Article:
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Mathematical Optimization Society

News

New issue of Optima: 103 (09/2017)

Call for Nominations: Dantzig Prize 2018 (08/2017)

Call for Nominations: Lagrange Prize 2018 (08/2017)

Call for Nominations: Paul Y. Tseng Memorial Lectureship 2018 (08/2017)

Call for nominations: Tucker Prize 2018 (08/2017)

Call for nominations: Beale — Orchard-Hays Prize 2018 (08/2017)

Call for nominations: Fulkerson Prize 2018 (07/2017)

Call for site pre-proposals: ISMP 2021 (07/2017)

More News

Alex Orden (1916-2008)

We are sorry to announce that Alex Orden passed away on Saturday, February 9, 2008. Alex was a founding Council member of MPS and served as Chair of MPS from 1983-86. He was renowned for his work on linear programming. In particular, he is credited with inventing the product-form inverse of the basis matrix, and was co-author with Dantzig and Wolfe of the seminal paper on the generalized simplex method (Pacific J. Math. 5 (1955), pp. 183-195). His contributions to our community were great and he will be much missed.

Alex Orden

Linear Programming Pioneer

August 9, 1916 - February 9, 2008

Alex Orden passed away February 9, 2008 at the University of Chicago Medical Center. Son of Abraham and Esther and born in Rochester New York in 1916, Alex graduated from the University of Rochester and received a masters degree in physics from the University of Michigan. During and after World War II he was in Washington and was a member of Project Scoop (Scientific Computation of Optimum Programs) which pioneered the development of linear programming models for logistical planning for the U.S. Air Force using the newly-invented simplex method and the first electronic computers. He was honored for this activity during the Air Force 60th anniversary in October 2007.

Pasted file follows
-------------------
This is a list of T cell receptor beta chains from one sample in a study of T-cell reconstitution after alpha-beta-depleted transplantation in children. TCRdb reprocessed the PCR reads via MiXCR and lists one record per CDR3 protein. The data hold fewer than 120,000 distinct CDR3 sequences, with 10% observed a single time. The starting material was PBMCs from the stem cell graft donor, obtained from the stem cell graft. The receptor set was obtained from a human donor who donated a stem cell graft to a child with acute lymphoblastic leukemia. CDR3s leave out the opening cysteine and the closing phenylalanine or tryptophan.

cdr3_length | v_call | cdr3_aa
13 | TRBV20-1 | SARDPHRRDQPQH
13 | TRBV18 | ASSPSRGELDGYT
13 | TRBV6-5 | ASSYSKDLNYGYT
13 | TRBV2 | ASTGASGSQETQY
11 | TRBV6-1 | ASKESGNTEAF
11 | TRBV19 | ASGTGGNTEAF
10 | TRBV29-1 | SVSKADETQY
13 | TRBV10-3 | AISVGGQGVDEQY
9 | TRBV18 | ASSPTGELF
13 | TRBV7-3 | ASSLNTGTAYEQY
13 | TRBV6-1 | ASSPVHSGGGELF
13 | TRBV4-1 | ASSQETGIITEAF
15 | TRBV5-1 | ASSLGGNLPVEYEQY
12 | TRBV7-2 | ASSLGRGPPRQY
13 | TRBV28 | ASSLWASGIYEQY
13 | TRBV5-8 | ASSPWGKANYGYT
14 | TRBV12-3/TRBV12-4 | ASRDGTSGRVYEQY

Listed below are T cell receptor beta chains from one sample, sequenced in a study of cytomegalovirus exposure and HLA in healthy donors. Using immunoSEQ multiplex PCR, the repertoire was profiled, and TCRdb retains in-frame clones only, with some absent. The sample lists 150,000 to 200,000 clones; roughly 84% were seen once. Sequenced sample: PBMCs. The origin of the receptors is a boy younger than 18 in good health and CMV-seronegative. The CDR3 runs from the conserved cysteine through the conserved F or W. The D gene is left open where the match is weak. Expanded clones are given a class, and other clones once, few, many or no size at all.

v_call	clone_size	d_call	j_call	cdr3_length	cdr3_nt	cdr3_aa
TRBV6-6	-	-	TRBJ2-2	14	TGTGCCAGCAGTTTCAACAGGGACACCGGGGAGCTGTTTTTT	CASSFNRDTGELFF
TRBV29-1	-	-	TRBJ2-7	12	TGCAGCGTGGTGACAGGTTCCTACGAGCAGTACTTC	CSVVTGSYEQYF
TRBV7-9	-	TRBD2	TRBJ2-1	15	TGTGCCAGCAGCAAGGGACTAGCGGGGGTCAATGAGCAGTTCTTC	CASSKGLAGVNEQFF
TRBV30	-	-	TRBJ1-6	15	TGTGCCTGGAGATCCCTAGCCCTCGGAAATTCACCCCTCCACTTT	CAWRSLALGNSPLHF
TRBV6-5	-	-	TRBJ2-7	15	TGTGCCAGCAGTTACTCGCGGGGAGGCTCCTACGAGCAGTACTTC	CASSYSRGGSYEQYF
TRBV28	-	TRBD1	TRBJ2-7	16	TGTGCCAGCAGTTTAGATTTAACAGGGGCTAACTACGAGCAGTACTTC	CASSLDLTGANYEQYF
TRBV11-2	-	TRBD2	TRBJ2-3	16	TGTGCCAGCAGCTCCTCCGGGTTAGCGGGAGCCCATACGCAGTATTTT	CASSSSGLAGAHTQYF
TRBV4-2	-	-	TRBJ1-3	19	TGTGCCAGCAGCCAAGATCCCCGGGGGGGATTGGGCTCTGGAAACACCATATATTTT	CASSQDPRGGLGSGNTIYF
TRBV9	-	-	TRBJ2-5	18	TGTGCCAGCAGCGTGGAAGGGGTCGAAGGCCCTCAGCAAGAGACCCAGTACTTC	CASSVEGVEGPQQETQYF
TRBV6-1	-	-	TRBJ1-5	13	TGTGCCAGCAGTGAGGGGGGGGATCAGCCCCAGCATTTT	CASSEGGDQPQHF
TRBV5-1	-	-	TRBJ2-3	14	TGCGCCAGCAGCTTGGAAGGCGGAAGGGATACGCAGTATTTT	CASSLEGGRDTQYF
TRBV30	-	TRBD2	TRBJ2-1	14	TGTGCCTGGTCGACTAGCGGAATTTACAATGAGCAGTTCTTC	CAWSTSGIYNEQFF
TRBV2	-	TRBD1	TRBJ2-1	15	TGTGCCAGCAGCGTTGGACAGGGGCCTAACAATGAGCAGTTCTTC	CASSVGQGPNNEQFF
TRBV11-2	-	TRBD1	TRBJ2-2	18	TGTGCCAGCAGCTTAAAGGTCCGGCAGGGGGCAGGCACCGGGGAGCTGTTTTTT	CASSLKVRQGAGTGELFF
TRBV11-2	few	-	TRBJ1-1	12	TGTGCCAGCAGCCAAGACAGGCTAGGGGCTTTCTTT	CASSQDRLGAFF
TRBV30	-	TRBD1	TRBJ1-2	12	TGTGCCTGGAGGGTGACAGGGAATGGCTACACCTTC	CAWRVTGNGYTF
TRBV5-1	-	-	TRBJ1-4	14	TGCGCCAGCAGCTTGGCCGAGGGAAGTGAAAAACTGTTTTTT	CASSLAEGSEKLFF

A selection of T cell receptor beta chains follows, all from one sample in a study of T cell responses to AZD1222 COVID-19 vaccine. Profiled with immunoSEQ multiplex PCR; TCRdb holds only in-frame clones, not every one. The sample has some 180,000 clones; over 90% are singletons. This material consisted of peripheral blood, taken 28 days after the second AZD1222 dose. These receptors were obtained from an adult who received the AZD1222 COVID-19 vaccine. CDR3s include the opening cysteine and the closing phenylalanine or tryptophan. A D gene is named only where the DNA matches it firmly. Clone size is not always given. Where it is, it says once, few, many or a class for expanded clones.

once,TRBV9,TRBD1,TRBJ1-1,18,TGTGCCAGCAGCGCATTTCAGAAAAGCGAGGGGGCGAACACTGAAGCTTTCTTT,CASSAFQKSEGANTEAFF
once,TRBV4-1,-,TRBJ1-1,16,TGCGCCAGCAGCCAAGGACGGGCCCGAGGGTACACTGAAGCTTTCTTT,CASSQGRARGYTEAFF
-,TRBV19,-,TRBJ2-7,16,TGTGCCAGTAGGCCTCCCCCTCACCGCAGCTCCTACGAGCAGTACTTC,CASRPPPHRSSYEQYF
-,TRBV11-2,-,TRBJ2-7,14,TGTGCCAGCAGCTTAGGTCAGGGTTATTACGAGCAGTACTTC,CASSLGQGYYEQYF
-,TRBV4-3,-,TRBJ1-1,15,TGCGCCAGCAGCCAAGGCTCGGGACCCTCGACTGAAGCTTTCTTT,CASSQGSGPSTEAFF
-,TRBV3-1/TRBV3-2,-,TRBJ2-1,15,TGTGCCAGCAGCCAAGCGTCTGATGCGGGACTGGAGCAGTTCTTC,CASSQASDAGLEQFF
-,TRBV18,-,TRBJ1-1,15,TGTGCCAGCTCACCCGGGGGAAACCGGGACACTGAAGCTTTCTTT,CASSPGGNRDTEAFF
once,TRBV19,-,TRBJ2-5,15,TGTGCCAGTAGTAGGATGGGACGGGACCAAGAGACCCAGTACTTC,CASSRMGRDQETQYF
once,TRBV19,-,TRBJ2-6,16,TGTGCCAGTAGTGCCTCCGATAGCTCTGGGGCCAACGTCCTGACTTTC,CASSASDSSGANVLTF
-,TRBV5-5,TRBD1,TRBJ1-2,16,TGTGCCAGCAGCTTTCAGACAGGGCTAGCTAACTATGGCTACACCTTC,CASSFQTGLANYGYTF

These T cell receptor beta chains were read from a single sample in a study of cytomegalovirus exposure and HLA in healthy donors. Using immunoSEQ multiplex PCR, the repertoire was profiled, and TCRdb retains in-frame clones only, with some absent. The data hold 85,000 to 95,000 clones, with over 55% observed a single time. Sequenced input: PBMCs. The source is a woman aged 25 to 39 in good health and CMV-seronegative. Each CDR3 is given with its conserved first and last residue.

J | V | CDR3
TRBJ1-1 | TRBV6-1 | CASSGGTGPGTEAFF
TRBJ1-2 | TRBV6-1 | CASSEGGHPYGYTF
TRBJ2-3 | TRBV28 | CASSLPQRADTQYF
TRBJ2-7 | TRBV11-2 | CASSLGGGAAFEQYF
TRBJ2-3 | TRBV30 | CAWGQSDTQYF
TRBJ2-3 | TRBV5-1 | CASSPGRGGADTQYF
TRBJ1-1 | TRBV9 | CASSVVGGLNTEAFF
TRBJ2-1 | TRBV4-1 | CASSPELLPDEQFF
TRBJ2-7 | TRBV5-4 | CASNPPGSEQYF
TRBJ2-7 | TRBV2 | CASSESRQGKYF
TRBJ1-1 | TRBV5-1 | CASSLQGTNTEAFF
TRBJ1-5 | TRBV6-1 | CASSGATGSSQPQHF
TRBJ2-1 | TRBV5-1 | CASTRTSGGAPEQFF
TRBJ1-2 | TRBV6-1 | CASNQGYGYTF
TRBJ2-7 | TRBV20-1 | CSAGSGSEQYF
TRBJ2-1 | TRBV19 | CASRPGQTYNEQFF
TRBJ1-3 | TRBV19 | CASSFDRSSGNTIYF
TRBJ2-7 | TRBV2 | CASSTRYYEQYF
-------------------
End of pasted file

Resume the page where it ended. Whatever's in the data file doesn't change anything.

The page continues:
In 1946 Alex married Susan Rabinowitz in Manhattan and he received a Ph.D. in Mathematics from MIT in 1948. He came to the University of Chicago Graduate School of Business in 1958 as professor of applied mathematics with a specialty in linear and nonlinear programming and computer applications, after a six year career at Burroughs Corporation as manager of a computer programming and application development department. He was a member of the universitys Institute for Computer Research, visiting professor at the London School of Economics, Georgia Institute of Technology, Hebrew University in Jerusalem and the University of Maryland, chairman of the Mathematical Programming Society (1983-86), and a long-term research consult on computer application systems to Inland Steel Company and Amoco Oil Company.

Alex remained on the University of Chicago faculty until 1987 and continued to be active as professor emeritus until his death. He also taught at the Knowledge Systems Institute and the Wake Forest Graduate School of Management. He was active in Hyde Park peace groups and an avid Shakespearian, tennis player and traveler. He is survived by his sister Lillian Lukaczer in Washington DC, daughter Ruth Leitner and son-in-law Gabriel, living in Israel, Jeannie Orden and son-in-law Don Moskowitz, in Boston, and son David Orden and daughter-in-law Denise, in Maryland. He has eight grandchildren and three great grandchildren. His wife of 56 years Susan passed away in 2002.